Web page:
Honda’s new Earth Dreams Technology 1.6 i-DTEC diesel engine will be featured next on the British built CR-V. The CR-V 1.6 i-DTEC was recently presented at the 2013 Geneva Motor Show. It is offered in two-wheel drive with manual transmission. It comes with 300Nm of torque and 120 PS. It only emits 119g/km of CO2 to offer an extraordinary balance of performance and economy.
Honda's production plant in Swindon is where this new derivative will be exclusively produced for Europe. Sales will begin in autumn 2013. In January 2013, the 1.6 i-DTEC diesel was launched in the Civic. Among the other diesel engines in its class, it is the lightest. It offers a dynamic performance, responsive handling and less running costs.
In fact, CR-V customers are subjected to an annual road tax bill of only £30. The popularity of two-wheel drive diesel SUVs has increased with the climbing demand for more affordable motoring. It presently accounts for more than 25% of the entire C-SUV market in the UK. To go along with the trend, the new CR-V 1.6 i-DTEC has a CO2 emissions level of just 119g/km.
Because of increasing fuel prices and stricter environmental performance limits, customers have come to prefer low emission vehicles. Honda’s Earth Dreams Technology series seeks to resolve customers’ worries while at the same time, a pleasant driving performance is offered.
With the new CR-V 1.6 i-DTEC, Honda continues to provide customers with the original CR-V concept of offering a balance between the car’s efficiency and performance with the SUV’s functionality and security. The styling of the new CR-V 1.6 i-DTEC is intended to still offer the confidence it has shown in 2012 when the new CR-V was introduced.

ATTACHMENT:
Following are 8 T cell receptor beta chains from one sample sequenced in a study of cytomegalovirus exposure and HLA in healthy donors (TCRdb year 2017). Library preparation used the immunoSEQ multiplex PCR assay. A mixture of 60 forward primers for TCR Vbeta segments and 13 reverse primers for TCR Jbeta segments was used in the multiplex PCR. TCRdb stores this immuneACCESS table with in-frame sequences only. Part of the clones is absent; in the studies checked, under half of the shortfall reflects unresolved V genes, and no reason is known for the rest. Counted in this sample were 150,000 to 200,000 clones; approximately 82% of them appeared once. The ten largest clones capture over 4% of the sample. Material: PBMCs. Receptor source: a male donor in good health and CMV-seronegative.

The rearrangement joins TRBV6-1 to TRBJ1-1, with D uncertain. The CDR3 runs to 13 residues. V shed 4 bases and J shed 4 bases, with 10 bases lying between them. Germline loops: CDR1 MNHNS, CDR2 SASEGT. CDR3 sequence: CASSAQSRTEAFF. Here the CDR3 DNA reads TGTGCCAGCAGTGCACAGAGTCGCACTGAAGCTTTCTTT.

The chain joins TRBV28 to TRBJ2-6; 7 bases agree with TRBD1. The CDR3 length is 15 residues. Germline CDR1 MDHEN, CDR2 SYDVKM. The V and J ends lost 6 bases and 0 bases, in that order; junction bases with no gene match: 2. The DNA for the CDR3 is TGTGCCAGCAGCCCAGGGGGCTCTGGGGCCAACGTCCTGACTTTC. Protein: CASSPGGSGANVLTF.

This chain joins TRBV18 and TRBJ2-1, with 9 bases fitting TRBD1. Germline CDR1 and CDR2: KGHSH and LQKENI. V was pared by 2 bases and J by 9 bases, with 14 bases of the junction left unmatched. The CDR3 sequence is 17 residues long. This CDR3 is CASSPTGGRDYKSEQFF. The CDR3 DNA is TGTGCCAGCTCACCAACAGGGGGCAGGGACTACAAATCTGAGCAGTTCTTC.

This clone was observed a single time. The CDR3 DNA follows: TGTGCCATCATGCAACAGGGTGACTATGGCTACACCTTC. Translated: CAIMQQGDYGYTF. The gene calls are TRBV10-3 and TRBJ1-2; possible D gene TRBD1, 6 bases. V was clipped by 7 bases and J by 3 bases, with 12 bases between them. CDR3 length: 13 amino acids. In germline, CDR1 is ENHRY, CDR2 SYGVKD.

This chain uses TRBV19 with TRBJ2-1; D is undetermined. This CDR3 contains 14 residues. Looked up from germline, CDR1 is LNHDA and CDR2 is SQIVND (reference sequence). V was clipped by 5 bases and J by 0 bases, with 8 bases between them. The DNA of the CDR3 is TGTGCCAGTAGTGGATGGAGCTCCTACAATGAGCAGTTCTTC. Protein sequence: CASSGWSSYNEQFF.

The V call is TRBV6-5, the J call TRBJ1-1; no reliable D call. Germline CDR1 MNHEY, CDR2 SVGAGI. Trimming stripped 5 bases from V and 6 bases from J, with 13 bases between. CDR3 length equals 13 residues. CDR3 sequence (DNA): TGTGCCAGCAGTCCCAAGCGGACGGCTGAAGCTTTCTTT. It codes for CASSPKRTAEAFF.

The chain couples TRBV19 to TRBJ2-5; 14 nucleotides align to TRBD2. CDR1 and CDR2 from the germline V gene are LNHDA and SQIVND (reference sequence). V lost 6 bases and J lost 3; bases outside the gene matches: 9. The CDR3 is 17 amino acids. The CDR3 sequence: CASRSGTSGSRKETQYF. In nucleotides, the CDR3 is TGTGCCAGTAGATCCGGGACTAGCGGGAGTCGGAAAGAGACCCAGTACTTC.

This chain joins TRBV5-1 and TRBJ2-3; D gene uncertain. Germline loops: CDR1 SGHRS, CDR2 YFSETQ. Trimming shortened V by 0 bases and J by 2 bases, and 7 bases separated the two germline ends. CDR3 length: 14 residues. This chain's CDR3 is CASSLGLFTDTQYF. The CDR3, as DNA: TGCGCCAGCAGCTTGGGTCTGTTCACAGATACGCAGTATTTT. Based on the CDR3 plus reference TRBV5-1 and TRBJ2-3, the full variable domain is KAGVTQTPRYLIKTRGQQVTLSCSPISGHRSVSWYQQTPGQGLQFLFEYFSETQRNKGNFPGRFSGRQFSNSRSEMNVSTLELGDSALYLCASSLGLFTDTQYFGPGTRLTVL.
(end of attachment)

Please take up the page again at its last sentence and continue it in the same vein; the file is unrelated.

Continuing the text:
It remains practical with 1648 litres of luggage capacity. The new CR-V 1.6 i-DTEC includes Honda’s easy fold-down 60/40 split rear seats, which could be tucked away flat in just one move. It’s easy to transform the CR-V from a five-seater passenger car into a multipurpose load-lugger. It only takes one pull of a handle.
Honda CR-V is both a car and an SUV, and this has always been the inspiration and the influence in its style and development. Honda’s Exterior Designer Manabu Konaka validates this by saying that the Honda CR-V was intended to be driven in any driving occasion, hence its flexibility to be driven and treated as both a car and an SUV. Konaka further says the Honda CR-V is both casual and formal, reliable and functional but stylish and visually appealing.
The new Honda CR-V is shorter in length by 5mm and in height by 30mm compared to previous models, but this does not mean the interior space has been compromised. If anything, the reduced size but same leg room and interior size speaks of the improved efficiency of the new Honda CR-V.
This fourth-generation Honda CR-V features bodyline sculpting that is deeper and a nose section that is sharper, giving off a look that is fresh but still very much identifiable with the legacy of the CR-V line. Bold wheelarches housing large wheels hint of the new CR-V’s capability and power. The new CR-V also shows horizontal three-bar grille and deep-set headlights that are headlined by the smooth, flowing lines found in the front bumper.
On the other hand, the lower front bumper is capable of aggressive approach angle with its aerodynamic makeup. A Honda CR-V will always feature its unique signature vertical rear brake lights, but the fourth generation Honda CR-V adds a twist to this with its three-dimensional style.